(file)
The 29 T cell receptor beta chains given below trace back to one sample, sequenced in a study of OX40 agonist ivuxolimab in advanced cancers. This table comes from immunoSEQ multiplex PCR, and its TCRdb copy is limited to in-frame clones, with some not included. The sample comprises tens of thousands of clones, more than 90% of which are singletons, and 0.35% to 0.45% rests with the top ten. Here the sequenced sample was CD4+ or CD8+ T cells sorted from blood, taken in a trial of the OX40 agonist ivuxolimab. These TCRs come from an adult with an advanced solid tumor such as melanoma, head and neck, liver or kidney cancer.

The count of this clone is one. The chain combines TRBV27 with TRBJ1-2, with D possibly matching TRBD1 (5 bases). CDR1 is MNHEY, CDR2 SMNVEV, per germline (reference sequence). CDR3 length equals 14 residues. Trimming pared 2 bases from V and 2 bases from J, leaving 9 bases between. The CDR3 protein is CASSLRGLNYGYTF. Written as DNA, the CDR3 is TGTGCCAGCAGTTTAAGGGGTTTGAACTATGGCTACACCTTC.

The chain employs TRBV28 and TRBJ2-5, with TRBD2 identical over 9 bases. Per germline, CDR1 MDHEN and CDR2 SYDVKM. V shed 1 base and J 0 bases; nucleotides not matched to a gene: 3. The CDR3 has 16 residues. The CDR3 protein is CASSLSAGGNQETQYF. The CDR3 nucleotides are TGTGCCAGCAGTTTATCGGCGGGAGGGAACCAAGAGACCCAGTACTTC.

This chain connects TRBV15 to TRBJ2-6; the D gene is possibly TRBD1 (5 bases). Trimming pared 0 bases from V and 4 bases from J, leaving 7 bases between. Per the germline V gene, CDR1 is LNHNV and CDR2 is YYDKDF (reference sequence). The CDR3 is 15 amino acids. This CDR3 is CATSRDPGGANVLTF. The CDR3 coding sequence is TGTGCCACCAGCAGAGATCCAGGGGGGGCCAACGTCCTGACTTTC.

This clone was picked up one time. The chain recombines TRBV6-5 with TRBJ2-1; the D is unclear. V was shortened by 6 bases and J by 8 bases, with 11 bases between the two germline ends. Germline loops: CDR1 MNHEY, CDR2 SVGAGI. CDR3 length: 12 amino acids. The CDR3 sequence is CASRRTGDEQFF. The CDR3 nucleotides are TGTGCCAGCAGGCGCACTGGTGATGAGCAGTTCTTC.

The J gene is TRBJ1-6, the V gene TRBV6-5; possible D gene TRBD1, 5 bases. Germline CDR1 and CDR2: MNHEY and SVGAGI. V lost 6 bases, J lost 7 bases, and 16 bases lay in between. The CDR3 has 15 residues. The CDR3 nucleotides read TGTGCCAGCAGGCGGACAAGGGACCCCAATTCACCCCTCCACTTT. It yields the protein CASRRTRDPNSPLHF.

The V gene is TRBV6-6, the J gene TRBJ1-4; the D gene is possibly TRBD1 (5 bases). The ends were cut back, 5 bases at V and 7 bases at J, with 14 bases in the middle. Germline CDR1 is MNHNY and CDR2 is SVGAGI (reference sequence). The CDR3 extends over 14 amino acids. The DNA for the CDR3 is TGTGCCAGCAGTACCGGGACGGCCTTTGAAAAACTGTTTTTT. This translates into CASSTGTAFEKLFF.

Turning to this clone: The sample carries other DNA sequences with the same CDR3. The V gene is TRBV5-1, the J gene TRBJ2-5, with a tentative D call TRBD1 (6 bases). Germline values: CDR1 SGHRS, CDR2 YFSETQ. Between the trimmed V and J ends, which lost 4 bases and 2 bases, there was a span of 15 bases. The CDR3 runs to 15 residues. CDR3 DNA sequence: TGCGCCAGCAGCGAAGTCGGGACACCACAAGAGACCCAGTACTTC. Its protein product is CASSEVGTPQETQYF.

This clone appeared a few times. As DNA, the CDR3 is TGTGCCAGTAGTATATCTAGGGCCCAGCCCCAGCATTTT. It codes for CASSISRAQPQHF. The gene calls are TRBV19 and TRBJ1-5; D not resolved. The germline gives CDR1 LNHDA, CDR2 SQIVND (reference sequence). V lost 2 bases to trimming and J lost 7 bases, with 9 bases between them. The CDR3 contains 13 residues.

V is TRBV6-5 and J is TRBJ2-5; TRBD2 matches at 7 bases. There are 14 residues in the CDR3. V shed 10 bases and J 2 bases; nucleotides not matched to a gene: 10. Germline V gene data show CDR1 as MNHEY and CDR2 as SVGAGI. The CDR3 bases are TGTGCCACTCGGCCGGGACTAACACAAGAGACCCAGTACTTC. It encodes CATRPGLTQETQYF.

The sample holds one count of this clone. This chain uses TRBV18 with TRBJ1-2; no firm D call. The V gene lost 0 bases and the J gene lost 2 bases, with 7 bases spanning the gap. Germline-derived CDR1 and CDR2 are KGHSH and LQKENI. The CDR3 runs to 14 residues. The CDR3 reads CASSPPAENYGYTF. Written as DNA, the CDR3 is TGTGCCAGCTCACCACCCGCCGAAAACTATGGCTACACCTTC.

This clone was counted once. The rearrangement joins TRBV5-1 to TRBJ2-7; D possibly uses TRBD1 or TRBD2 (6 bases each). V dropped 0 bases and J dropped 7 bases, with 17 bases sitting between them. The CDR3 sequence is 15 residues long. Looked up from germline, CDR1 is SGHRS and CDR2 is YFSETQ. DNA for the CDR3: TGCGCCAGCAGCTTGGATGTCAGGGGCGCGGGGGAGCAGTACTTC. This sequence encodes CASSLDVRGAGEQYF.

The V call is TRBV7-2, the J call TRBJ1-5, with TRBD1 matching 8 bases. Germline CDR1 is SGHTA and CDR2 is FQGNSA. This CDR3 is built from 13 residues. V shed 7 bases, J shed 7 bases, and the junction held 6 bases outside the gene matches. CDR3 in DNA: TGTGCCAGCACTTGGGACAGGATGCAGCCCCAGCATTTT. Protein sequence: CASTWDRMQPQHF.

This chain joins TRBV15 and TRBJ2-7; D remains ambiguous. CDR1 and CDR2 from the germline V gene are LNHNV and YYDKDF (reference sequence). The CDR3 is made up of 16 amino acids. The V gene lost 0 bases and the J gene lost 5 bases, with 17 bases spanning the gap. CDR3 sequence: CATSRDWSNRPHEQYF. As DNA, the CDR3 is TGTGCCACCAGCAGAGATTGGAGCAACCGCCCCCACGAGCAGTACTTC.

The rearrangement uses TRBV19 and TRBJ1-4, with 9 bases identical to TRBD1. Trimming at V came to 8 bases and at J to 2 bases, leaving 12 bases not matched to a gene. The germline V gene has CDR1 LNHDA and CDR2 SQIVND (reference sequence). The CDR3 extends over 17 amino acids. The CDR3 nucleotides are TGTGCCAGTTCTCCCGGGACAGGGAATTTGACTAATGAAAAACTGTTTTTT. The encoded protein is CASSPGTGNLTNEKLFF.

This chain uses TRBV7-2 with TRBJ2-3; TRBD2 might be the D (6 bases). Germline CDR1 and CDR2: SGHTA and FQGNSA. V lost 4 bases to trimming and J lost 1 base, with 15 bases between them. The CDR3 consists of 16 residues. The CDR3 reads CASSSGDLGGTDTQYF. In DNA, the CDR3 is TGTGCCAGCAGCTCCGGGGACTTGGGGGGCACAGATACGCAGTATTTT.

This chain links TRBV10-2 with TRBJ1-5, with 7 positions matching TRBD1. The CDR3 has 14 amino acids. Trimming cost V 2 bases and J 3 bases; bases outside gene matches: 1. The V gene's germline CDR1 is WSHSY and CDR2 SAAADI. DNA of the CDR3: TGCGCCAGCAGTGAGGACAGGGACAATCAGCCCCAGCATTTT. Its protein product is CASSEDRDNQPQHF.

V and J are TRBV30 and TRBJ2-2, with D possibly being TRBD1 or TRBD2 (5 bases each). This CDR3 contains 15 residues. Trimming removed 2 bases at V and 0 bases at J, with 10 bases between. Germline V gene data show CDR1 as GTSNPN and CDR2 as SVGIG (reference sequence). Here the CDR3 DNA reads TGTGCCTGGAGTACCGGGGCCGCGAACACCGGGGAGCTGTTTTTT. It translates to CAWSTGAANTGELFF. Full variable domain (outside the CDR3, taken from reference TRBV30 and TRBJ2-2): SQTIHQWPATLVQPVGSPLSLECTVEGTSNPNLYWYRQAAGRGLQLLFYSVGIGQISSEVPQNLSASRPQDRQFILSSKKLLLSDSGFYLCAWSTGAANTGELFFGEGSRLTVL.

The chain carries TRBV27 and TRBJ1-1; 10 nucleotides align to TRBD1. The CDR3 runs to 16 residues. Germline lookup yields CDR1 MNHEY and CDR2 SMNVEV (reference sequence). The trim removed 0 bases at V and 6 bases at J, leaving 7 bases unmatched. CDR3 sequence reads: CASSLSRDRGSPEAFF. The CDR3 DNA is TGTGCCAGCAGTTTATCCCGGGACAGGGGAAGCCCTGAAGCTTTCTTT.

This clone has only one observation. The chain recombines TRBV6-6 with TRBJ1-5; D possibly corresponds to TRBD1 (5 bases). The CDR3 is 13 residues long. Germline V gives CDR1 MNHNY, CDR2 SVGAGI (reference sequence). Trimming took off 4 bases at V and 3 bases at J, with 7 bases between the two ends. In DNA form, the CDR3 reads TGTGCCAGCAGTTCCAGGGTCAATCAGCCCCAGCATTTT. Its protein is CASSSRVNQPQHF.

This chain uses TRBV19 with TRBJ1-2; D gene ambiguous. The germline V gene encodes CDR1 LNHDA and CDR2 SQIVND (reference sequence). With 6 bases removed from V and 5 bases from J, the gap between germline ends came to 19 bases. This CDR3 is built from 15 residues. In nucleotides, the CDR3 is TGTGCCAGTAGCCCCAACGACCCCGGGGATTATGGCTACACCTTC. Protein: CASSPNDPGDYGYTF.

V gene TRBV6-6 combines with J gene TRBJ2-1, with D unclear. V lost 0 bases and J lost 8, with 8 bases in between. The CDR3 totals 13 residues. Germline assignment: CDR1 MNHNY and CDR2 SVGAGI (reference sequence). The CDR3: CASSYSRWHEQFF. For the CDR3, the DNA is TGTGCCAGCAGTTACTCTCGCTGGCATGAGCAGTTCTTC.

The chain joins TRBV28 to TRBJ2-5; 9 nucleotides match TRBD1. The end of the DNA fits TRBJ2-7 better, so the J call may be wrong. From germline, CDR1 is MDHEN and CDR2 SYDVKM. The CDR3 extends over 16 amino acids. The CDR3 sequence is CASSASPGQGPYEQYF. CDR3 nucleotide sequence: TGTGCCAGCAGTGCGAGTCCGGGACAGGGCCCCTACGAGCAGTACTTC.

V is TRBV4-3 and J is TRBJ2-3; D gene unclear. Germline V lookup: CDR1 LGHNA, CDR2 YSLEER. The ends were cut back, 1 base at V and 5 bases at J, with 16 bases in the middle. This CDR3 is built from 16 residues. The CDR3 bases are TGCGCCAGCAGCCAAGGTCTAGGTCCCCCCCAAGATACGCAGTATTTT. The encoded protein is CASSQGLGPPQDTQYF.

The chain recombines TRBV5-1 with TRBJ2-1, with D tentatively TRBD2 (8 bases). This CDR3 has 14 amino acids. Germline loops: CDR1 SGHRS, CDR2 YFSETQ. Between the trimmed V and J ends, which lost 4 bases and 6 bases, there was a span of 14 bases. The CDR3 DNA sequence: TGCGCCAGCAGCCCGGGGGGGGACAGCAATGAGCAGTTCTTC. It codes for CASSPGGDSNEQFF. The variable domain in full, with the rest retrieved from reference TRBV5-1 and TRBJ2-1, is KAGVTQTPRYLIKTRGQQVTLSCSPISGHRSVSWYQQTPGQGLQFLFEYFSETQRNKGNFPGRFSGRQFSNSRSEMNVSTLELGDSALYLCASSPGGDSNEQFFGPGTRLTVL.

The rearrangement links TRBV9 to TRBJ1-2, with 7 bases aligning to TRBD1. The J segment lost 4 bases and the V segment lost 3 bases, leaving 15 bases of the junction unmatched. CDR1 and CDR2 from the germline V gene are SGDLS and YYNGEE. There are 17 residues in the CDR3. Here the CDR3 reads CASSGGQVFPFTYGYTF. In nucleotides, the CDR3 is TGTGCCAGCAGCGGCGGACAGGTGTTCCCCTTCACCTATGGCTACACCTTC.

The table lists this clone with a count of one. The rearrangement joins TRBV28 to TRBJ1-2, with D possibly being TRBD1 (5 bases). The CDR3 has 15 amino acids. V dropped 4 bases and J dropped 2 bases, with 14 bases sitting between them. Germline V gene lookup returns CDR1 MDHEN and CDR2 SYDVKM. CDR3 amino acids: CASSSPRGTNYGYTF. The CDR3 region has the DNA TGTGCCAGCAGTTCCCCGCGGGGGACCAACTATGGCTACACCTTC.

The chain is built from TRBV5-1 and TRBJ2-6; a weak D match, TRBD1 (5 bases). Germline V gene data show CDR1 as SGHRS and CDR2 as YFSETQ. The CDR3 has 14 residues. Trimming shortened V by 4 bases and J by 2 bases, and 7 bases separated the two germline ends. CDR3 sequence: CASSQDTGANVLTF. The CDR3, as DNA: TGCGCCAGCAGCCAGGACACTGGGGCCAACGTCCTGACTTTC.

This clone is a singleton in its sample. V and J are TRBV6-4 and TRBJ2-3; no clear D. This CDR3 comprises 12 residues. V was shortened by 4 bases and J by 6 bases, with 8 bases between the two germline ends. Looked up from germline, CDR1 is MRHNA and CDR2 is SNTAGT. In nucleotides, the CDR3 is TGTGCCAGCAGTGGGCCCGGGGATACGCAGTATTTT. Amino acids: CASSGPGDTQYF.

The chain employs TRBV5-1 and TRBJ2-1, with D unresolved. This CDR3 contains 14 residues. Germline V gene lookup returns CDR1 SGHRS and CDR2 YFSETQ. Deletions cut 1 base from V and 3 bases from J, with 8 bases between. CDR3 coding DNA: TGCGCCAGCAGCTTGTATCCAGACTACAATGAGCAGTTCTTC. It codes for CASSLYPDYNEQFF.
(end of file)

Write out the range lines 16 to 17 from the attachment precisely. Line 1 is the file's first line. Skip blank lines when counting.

This chain uses TRBV7-2 with TRBJ2-3; TRBD2 might be the D (6 bases). Germline CDR1 and CDR2: SGHTA and FQGNSA. V lost 4 bases to trimming and J lost 1 base, with 15 bases between them. The CDR3 consists of 16 residues. The CDR3 reads CASSSGDLGGTDTQYF. In DNA, the CDR3 is TGTGCCAGCAGCTCCGGGGACTTGGGGGGCACAGATACGCAGTATTTT.

This chain links TRBV10-2 with TRBJ1-5, with 7 positions matching TRBD1. The CDR3 has 14 amino acids. Trimming cost V 2 bases and J 3 bases; bases outside gene matches: 1. The V gene's germline CDR1 is WSHSY and CDR2 SAAADI. DNA of the CDR3: TGCGCCAGCAGTGAGGACAGGGACAATCAGCCCCAGCATTTT. Its protein product is CASSEDRDNQPQHF.